Walter, John (1818-1894) (DNB00)

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'WALTER, JOHN (1818–1894), chief proprietor of 'The Times,' eldest son of John Walter (1776-1847) [q. v.], was born in Printing House Square in 1818. He was educated at Eton and matriculated from Exeter College, Oxford, on 3 Feb. 1836. He graduated B.A. in 1840, having obtained a second class in classics in the Easter term of that year, and M.A. in 1843. He was called to the bar at Lincoln's Inn in 1847. Soon after taking his degree he was associated with his father in the management of 'The Times,' and became sole manager at the death of the latter. The active management of the paper was, however, soon afterwards committed by him to the charge of Mowbray Morris, who from that time was generally spoken of as the manager. At an early stage of his management a serious difference arose between Walter and his father. 'Like most laymen of his age, the elder Mr. Walter distrusted the Oxford movement and never brought himself to understand it. Like most young men of open minds and generous sentiments, the younger Mr. Walter fell under its influence for a time, though probably in later years his attitude towards it was not widely different from that of his father. Hence when Mr. Walter was first associated with his father in the management of "The Times," a serious difference arose between them on this point—so serious, indeed, as to induce Mr. Walter, jun., to withdraw for a time from the counsels of the paper. In the end, however, the views of the son so far prevailed that a change came over the attitude of "The Times" towards the Tractarian movement and its leaders—a change which is noted in more than one passage in Newman's and Pusey's correspondence, and overtures were even made to Newman to become a contributor to the paper' (The Times, 5 Nov. 1894). These overtures came directly to nothing; but it is well known that Newman's brother-in-law, Thomas Mozley [q.v.], was for many years a constant contributor to the paper.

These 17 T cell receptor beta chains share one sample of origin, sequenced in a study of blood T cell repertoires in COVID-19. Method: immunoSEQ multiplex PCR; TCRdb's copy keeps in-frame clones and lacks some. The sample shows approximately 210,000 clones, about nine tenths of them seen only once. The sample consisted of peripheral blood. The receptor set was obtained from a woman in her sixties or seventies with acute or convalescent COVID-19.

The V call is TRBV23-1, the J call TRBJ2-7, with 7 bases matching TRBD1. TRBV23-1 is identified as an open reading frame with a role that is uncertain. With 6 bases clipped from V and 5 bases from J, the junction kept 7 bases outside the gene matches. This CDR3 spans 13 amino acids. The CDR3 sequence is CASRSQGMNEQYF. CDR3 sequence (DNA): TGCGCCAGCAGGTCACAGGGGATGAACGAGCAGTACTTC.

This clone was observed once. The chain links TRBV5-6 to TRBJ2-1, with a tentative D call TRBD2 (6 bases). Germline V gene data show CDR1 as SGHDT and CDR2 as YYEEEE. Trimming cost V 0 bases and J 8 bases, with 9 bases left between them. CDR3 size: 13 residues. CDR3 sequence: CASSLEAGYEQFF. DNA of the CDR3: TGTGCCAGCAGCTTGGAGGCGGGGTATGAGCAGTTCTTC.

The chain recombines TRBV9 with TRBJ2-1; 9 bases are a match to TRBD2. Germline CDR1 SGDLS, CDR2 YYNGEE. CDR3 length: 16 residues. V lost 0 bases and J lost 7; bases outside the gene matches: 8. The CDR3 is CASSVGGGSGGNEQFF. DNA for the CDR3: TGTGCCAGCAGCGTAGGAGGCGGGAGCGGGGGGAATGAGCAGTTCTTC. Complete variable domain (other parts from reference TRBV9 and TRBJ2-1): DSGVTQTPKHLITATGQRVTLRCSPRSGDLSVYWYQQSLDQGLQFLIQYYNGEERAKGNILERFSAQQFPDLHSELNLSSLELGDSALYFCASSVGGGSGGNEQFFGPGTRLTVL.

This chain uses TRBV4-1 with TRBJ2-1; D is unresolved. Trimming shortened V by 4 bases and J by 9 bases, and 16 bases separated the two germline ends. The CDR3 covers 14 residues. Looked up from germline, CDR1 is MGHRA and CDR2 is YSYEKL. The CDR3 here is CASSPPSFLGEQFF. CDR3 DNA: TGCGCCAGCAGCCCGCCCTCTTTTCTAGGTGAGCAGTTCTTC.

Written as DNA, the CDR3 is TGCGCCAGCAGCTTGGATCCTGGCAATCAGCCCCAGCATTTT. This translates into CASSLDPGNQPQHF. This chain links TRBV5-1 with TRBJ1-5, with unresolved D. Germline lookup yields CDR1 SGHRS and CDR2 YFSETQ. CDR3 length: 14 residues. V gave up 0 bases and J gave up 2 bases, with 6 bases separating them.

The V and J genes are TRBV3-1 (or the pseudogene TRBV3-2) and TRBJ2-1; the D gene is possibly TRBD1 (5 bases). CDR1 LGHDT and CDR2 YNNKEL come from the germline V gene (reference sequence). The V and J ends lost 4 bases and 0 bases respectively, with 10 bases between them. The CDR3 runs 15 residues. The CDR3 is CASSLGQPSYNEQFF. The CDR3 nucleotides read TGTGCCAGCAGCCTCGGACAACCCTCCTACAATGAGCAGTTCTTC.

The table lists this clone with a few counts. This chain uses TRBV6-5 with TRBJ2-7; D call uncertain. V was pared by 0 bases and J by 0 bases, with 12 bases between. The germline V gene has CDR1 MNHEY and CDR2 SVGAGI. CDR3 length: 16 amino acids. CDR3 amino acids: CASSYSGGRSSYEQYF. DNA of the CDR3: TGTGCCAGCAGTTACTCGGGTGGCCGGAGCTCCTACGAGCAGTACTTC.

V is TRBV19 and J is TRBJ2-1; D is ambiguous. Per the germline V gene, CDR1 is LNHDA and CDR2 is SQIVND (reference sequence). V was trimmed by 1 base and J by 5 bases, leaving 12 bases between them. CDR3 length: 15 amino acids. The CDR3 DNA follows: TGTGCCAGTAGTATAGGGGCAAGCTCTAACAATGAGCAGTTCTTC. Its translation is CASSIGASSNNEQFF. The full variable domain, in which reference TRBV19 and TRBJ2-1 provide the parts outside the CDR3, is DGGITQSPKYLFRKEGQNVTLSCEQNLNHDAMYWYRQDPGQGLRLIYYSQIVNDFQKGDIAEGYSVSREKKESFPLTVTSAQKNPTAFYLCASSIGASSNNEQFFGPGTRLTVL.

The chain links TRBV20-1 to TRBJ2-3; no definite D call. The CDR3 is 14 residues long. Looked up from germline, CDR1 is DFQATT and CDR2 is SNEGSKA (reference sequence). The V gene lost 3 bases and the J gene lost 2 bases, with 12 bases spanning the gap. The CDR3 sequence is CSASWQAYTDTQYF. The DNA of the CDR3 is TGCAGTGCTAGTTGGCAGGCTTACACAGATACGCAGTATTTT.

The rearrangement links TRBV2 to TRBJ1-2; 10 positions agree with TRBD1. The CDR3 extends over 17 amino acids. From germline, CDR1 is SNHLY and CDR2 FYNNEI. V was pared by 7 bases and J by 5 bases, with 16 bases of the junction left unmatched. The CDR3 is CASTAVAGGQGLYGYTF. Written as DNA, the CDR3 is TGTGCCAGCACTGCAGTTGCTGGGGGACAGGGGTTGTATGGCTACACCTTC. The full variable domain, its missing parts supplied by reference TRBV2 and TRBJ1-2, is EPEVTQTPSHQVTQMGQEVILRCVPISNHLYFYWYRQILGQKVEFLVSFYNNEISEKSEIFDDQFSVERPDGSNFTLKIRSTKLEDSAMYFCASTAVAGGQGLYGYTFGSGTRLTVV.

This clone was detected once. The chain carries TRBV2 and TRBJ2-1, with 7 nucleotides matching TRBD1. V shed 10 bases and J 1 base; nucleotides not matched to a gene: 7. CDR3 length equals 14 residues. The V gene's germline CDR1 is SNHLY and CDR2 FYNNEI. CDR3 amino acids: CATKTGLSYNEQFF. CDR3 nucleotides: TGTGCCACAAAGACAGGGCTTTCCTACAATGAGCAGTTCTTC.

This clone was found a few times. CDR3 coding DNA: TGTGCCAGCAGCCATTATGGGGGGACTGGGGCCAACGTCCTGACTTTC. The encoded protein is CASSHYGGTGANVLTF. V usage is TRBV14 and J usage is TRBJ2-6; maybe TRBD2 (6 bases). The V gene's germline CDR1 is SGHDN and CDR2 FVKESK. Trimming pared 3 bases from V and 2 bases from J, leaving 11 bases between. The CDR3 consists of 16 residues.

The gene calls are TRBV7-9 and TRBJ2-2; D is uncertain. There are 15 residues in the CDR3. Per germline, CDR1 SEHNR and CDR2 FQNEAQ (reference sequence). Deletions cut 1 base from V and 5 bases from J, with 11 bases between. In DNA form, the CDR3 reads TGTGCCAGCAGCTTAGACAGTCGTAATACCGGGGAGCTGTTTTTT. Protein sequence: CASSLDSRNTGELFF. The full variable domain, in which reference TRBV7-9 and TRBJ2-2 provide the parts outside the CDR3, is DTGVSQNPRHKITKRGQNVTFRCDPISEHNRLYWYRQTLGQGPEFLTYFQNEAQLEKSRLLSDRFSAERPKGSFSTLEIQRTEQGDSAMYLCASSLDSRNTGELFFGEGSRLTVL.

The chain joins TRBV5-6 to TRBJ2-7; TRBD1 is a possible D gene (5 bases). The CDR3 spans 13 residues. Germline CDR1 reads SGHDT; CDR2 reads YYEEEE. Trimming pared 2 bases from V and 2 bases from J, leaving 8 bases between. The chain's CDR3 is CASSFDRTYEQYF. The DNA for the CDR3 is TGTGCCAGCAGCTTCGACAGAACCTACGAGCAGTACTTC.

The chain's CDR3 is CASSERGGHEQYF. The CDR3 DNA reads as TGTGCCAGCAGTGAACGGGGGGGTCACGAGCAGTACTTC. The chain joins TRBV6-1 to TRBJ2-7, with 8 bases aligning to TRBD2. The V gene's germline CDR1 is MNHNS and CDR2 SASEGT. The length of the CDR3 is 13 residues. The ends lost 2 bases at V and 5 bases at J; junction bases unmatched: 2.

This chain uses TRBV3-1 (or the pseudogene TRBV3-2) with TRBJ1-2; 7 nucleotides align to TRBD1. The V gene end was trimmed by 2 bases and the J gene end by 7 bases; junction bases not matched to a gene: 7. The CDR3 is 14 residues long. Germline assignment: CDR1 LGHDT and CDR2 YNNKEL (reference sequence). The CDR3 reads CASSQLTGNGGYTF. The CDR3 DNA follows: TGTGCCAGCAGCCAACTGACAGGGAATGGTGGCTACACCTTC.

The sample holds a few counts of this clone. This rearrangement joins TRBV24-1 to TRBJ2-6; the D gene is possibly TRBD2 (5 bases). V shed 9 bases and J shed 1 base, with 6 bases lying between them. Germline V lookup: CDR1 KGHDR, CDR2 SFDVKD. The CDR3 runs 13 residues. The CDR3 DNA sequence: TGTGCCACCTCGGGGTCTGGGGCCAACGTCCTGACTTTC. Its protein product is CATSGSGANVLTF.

Walter was first returned to parliament for the borough of Nottingham in 1847 on 28 July, the day of his father's death. He had previously sought election for the constituency when his father was unseated, but was not successful. In 1847, however, the people of Nottingham, who had strongly sympathised with the elder Walter's determined opposition to the new poor law, resolved to elect his son, then unknown to them, as a mark of respect for his father. The borough was radical in sentiment; Walter was nominally a conservative, though a free-trader and virtually a Peelite. He did not offer himself as a candidate, and never canvassed or even visited the constituency, being detained at his father's bedside. But he was placed at the head of the poll, with a majority of four hundred over Feargus O'Connor [q.v.], who was returned as his colleague. He shortly afterwards visited the constituency and made his profession of political faith, which was that of a liberal-conservative. This attitude he maintained throughout his parliamentary career, sitting, however, in later years on the liberal side of the house, though 'he always belonged to the extreme right wing of the liberal party' (The Times, ut sup.) He was twice re-elected for Nottingham, each time as a liberal-conservative, in 1852 and 1857, though he stood unsuccessfully for Berkshire in the latter year. On 3 May 1859 he was returned as a liberal for Berkshire. Defeated for that constituency in 1865, he was again returned in 1868, and held the seat until he finally retired from parliament in 1885. From 1886 onwards his sympathies were strongly unionist, as were also those of 'The Times.' The attitude of both towards the Irish party and its leaders, especially Charles Stewart Parnell [q. v.], is a matter of history; but no materials are available for determ ining the respective shares of the paper and its chief proprietor in the treatment of this and other public questions of the day.